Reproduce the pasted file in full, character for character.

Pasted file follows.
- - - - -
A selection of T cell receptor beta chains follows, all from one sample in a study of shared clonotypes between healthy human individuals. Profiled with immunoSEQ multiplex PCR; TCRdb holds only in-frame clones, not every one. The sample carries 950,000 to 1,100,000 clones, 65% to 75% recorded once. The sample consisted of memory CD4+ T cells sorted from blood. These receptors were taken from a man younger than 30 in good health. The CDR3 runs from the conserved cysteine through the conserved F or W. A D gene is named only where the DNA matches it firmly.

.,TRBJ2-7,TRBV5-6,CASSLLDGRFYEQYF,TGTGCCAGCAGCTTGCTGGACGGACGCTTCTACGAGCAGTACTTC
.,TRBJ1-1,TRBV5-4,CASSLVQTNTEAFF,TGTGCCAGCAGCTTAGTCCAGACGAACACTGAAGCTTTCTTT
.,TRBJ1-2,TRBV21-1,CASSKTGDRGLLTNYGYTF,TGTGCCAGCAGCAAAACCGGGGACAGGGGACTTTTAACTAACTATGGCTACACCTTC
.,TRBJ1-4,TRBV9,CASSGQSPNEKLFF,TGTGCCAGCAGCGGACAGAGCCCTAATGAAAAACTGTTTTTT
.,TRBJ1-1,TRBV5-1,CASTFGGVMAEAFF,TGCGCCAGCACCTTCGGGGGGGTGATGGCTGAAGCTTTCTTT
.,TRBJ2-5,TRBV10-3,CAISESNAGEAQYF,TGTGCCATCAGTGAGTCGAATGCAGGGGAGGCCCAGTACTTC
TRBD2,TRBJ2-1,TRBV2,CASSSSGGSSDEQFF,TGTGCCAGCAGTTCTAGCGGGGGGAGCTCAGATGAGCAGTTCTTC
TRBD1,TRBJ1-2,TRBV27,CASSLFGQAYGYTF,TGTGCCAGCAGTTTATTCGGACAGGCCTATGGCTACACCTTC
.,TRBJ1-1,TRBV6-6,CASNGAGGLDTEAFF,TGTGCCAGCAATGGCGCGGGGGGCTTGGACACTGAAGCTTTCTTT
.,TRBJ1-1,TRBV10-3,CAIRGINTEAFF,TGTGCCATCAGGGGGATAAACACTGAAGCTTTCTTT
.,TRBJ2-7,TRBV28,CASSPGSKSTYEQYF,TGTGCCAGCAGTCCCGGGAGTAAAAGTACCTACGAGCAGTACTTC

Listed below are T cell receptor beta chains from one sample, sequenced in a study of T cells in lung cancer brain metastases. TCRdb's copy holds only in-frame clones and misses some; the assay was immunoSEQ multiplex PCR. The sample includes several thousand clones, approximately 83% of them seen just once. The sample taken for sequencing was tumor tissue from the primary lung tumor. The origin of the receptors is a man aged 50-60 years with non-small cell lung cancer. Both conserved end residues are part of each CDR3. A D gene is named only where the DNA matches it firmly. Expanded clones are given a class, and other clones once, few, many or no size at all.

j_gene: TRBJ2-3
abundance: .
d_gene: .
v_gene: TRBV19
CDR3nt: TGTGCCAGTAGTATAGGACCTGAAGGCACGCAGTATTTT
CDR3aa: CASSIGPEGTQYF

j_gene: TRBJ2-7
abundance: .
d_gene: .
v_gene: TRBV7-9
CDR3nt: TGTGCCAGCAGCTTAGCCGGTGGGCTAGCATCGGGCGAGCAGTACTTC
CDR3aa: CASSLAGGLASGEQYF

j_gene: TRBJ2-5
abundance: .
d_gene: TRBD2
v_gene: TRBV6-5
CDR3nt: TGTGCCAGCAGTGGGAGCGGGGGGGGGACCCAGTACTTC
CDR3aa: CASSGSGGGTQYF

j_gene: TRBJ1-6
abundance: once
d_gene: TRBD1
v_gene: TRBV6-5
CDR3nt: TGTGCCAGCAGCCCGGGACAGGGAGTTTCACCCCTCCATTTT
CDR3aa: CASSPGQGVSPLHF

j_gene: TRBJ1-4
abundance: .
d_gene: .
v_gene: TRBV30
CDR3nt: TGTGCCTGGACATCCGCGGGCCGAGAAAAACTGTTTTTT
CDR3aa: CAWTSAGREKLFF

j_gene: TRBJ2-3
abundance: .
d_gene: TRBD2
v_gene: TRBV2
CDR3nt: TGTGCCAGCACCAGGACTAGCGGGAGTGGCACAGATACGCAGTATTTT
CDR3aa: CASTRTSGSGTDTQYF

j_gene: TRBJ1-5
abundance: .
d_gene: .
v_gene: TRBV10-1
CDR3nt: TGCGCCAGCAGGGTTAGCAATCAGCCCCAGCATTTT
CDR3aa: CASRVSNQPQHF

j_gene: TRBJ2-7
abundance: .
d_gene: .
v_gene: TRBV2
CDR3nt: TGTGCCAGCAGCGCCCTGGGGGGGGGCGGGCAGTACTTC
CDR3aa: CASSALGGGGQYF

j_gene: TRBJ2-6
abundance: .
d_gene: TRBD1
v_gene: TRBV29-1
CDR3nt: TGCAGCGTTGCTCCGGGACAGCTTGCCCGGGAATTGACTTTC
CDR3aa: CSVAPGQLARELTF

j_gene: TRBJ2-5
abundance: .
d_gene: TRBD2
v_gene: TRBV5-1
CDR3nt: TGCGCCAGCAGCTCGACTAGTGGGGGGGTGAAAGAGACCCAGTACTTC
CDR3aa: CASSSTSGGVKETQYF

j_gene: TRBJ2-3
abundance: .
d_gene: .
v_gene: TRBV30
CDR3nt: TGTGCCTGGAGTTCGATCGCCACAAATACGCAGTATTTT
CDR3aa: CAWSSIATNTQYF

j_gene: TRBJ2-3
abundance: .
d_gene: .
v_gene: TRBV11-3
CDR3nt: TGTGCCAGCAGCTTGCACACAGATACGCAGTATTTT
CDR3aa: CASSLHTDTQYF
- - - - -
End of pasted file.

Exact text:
A selection of T cell receptor beta chains follows, all from one sample in a study of shared clonotypes between healthy human individuals. Profiled with immunoSEQ multiplex PCR; TCRdb holds only in-frame clones, not every one. The sample carries 950,000 to 1,100,000 clones, 65% to 75% recorded once. The sample consisted of memory CD4+ T cells sorted from blood. These receptors were taken from a man younger than 30 in good health. The CDR3 runs from the conserved cysteine through the conserved F or W. A D gene is named only where the DNA matches it firmly.

.,TRBJ2-7,TRBV5-6,CASSLLDGRFYEQYF,TGTGCCAGCAGCTTGCTGGACGGACGCTTCTACGAGCAGTACTTC
.,TRBJ1-1,TRBV5-4,CASSLVQTNTEAFF,TGTGCCAGCAGCTTAGTCCAGACGAACACTGAAGCTTTCTTT
.,TRBJ1-2,TRBV21-1,CASSKTGDRGLLTNYGYTF,TGTGCCAGCAGCAAAACCGGGGACAGGGGACTTTTAACTAACTATGGCTACACCTTC
.,TRBJ1-4,TRBV9,CASSGQSPNEKLFF,TGTGCCAGCAGCGGACAGAGCCCTAATGAAAAACTGTTTTTT
.,TRBJ1-1,TRBV5-1,CASTFGGVMAEAFF,TGCGCCAGCACCTTCGGGGGGGTGATGGCTGAAGCTTTCTTT
.,TRBJ2-5,TRBV10-3,CAISESNAGEAQYF,TGTGCCATCAGTGAGTCGAATGCAGGGGAGGCCCAGTACTTC
TRBD2,TRBJ2-1,TRBV2,CASSSSGGSSDEQFF,TGTGCCAGCAGTTCTAGCGGGGGGAGCTCAGATGAGCAGTTCTTC
TRBD1,TRBJ1-2,TRBV27,CASSLFGQAYGYTF,TGTGCCAGCAGTTTATTCGGACAGGCCTATGGCTACACCTTC
.,TRBJ1-1,TRBV6-6,CASNGAGGLDTEAFF,TGTGCCAGCAATGGCGCGGGGGGCTTGGACACTGAAGCTTTCTTT
.,TRBJ1-1,TRBV10-3,CAIRGINTEAFF,TGTGCCATCAGGGGGATAAACACTGAAGCTTTCTTT
.,TRBJ2-7,TRBV28,CASSPGSKSTYEQYF,TGTGCCAGCAGTCCCGGGAGTAAAAGTACCTACGAGCAGTACTTC

Listed below are T cell receptor beta chains from one sample, sequenced in a study of T cells in lung cancer brain metastases. TCRdb's copy holds only in-frame clones and misses some; the assay was immunoSEQ multiplex PCR. The sample includes several thousand clones, approximately 83% of them seen just once. The sample taken for sequencing was tumor tissue from the primary lung tumor. The origin of the receptors is a man aged 50-60 years with non-small cell lung cancer. Both conserved end residues are part of each CDR3. A D gene is named only where the DNA matches it firmly. Expanded clones are given a class, and other clones once, few, many or no size at all.

j_gene: TRBJ2-3
abundance: .
d_gene: .
v_gene: TRBV19
CDR3nt: TGTGCCAGTAGTATAGGACCTGAAGGCACGCAGTATTTT
CDR3aa: CASSIGPEGTQYF

j_gene: TRBJ2-7
abundance: .
d_gene: .
v_gene: TRBV7-9
CDR3nt: TGTGCCAGCAGCTTAGCCGGTGGGCTAGCATCGGGCGAGCAGTACTTC
CDR3aa: CASSLAGGLASGEQYF

j_gene: TRBJ2-5
abundance: .
d_gene: TRBD2
v_gene: TRBV6-5
CDR3nt: TGTGCCAGCAGTGGGAGCGGGGGGGGGACCCAGTACTTC
CDR3aa: CASSGSGGGTQYF

j_gene: TRBJ1-6
abundance: once
d_gene: TRBD1
v_gene: TRBV6-5
CDR3nt: TGTGCCAGCAGCCCGGGACAGGGAGTTTCACCCCTCCATTTT
CDR3aa: CASSPGQGVSPLHF

j_gene: TRBJ1-4
abundance: .
d_gene: .
v_gene: TRBV30
CDR3nt: TGTGCCTGGACATCCGCGGGCCGAGAAAAACTGTTTTTT
CDR3aa: CAWTSAGREKLFF

j_gene: TRBJ2-3
abundance: .
d_gene: TRBD2
v_gene: TRBV2
CDR3nt: TGTGCCAGCACCAGGACTAGCGGGAGTGGCACAGATACGCAGTATTTT
CDR3aa: CASTRTSGSGTDTQYF

j_gene: TRBJ1-5
abundance: .
d_gene: .
v_gene: TRBV10-1
CDR3nt: TGCGCCAGCAGGGTTAGCAATCAGCCCCAGCATTTT
CDR3aa: CASRVSNQPQHF

j_gene: TRBJ2-7
abundance: .
d_gene: .
v_gene: TRBV2
CDR3nt: TGTGCCAGCAGCGCCCTGGGGGGGGGCGGGCAGTACTTC
CDR3aa: CASSALGGGGQYF

j_gene: TRBJ2-6
abundance: .
d_gene: TRBD1
v_gene: TRBV29-1
CDR3nt: TGCAGCGTTGCTCCGGGACAGCTTGCCCGGGAATTGACTTTC
CDR3aa: CSVAPGQLARELTF

j_gene: TRBJ2-5
abundance: .
d_gene: TRBD2
v_gene: TRBV5-1
CDR3nt: TGCGCCAGCAGCTCGACTAGTGGGGGGGTGAAAGAGACCCAGTACTTC
CDR3aa: CASSSTSGGVKETQYF

j_gene: TRBJ2-3
abundance: .
d_gene: .
v_gene: TRBV30
CDR3nt: TGTGCCTGGAGTTCGATCGCCACAAATACGCAGTATTTT
CDR3aa: CAWSSIATNTQYF

j_gene: TRBJ2-3
abundance: .
d_gene: .
v_gene: TRBV11-3
CDR3nt: TGTGCCAGCAGCTTGCACACAGATACGCAGTATTTT
CDR3aa: CASSLHTDTQYF